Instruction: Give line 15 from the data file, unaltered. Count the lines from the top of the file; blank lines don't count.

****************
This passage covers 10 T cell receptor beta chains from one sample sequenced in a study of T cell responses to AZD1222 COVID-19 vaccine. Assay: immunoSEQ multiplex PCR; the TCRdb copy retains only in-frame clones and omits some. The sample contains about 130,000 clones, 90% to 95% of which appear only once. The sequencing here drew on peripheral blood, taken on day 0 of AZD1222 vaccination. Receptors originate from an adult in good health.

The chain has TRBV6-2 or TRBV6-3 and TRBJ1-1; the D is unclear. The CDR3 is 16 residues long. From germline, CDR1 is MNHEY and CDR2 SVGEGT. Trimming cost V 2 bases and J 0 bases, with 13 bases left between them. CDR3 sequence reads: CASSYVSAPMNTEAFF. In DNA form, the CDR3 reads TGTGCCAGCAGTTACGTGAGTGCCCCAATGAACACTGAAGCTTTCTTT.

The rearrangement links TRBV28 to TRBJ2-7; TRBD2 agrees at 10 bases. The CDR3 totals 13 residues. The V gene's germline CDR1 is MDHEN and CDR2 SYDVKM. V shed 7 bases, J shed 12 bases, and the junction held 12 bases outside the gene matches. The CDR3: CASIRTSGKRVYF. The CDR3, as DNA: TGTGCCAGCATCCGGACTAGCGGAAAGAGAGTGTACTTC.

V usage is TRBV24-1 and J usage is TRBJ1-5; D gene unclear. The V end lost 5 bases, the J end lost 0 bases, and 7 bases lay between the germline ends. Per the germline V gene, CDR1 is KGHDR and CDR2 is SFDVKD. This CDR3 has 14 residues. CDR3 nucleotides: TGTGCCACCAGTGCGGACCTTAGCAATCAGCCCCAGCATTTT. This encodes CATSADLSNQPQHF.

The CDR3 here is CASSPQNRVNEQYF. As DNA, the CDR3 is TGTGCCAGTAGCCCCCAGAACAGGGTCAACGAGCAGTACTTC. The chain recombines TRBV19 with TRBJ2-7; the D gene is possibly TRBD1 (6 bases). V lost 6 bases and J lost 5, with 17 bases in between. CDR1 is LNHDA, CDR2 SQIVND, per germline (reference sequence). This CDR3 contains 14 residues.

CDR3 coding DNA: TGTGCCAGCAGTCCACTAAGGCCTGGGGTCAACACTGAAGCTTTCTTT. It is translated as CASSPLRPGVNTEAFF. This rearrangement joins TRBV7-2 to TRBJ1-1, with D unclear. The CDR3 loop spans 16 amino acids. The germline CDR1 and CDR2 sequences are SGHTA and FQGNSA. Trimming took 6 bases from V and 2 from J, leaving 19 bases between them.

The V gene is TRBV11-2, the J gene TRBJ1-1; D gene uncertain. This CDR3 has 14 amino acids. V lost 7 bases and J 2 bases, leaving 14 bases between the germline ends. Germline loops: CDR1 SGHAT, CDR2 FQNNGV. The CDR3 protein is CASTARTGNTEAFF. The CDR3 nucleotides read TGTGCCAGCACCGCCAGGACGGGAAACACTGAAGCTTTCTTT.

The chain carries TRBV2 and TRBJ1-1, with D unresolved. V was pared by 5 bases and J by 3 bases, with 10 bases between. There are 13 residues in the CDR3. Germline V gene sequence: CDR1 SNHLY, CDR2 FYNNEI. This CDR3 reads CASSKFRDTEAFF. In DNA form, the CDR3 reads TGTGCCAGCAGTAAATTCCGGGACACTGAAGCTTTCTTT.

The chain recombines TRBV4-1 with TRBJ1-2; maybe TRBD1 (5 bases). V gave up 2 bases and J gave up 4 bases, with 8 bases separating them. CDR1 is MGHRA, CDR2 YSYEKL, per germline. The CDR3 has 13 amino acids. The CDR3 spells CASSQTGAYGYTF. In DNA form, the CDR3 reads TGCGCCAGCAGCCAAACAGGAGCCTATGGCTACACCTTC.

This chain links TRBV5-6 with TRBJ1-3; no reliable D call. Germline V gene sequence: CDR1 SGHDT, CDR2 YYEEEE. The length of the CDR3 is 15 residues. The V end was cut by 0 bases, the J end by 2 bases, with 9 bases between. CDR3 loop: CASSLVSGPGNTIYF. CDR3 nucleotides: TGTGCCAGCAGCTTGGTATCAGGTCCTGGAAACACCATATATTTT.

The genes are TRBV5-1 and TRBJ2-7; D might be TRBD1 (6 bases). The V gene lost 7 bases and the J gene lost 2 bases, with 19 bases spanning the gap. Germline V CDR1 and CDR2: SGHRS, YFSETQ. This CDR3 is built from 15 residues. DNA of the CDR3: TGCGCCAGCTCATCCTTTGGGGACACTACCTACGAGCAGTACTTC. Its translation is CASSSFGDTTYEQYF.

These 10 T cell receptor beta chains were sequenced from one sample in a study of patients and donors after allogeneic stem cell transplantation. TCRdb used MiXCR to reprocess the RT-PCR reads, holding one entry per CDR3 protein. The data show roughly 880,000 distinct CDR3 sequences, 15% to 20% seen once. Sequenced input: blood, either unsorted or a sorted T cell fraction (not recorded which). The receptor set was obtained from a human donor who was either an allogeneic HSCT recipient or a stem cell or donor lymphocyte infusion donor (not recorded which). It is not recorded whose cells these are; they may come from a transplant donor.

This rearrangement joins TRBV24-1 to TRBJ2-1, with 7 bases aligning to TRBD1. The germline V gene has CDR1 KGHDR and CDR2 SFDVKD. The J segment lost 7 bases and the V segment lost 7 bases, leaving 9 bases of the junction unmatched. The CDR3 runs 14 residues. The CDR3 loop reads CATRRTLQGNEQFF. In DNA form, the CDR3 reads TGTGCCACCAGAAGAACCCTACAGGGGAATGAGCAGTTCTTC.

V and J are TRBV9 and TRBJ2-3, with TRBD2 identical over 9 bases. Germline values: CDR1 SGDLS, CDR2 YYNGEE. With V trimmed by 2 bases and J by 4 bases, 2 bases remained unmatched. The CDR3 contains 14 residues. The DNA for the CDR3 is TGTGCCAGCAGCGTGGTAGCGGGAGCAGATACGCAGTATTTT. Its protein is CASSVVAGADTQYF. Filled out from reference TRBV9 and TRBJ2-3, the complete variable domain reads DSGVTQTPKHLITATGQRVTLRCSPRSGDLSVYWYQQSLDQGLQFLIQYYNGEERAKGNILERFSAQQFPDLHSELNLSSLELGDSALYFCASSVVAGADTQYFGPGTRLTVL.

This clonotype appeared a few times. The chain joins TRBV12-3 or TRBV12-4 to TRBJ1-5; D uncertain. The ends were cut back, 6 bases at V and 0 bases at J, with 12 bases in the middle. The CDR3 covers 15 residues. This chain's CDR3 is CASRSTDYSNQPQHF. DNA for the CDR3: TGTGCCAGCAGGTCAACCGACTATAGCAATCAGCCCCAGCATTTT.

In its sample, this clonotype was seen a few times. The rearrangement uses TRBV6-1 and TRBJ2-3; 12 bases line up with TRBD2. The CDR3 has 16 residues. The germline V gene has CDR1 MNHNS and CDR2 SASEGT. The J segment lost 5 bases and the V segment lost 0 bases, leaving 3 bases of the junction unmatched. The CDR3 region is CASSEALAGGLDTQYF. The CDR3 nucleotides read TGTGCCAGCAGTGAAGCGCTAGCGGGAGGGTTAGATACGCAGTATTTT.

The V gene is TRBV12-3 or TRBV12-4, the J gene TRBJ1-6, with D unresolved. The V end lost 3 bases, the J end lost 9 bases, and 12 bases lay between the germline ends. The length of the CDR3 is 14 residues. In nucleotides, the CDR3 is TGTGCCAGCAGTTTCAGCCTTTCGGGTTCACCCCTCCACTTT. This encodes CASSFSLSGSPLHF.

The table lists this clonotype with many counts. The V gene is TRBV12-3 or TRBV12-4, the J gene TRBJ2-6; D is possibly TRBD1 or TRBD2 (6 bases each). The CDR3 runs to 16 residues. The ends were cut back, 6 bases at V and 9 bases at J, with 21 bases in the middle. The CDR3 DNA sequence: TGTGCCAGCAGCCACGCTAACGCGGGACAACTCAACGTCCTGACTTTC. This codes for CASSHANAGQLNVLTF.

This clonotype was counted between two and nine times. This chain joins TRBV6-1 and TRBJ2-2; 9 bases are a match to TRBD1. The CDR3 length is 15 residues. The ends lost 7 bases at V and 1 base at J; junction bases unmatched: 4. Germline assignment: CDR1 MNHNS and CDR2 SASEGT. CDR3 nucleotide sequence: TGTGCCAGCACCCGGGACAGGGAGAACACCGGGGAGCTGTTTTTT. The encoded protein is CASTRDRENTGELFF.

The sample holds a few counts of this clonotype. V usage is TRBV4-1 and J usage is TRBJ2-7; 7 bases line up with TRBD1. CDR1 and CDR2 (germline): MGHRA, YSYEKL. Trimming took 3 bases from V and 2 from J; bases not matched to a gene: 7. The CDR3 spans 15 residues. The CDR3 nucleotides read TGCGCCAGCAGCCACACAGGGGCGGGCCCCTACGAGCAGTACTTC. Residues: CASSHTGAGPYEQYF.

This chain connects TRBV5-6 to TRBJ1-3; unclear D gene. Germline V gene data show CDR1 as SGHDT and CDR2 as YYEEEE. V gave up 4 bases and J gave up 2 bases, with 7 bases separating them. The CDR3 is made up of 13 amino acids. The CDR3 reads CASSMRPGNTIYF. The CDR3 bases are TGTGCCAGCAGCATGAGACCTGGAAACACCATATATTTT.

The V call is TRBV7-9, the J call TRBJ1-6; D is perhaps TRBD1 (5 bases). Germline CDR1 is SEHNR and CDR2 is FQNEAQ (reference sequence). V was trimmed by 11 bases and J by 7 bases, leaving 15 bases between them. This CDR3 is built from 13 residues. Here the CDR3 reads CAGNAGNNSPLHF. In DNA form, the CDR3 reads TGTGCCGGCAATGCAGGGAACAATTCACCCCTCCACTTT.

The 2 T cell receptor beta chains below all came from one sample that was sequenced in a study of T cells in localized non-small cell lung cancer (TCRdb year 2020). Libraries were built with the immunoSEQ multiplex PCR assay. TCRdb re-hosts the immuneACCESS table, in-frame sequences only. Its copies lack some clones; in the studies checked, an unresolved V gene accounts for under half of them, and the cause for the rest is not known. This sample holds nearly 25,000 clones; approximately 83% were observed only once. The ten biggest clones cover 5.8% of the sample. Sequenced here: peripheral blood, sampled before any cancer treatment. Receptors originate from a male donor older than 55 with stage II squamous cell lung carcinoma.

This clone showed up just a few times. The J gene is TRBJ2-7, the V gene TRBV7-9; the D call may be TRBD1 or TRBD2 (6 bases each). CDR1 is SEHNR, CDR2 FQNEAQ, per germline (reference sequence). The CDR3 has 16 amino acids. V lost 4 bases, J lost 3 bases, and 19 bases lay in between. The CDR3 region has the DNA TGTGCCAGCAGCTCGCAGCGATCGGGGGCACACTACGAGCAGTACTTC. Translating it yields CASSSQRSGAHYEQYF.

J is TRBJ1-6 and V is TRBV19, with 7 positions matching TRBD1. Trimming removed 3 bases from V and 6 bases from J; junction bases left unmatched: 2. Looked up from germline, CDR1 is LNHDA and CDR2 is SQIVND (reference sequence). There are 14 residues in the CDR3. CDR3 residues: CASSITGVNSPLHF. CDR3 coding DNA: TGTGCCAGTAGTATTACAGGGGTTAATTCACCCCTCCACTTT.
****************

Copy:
This clonotype appeared a few times. The chain joins TRBV12-3 or TRBV12-4 to TRBJ1-5; D uncertain. The ends were cut back, 6 bases at V and 0 bases at J, with 12 bases in the middle. The CDR3 covers 15 residues. This chain's CDR3 is CASRSTDYSNQPQHF. DNA for the CDR3: TGTGCCAGCAGGTCAACCGACTATAGCAATCAGCCCCAGCATTTT.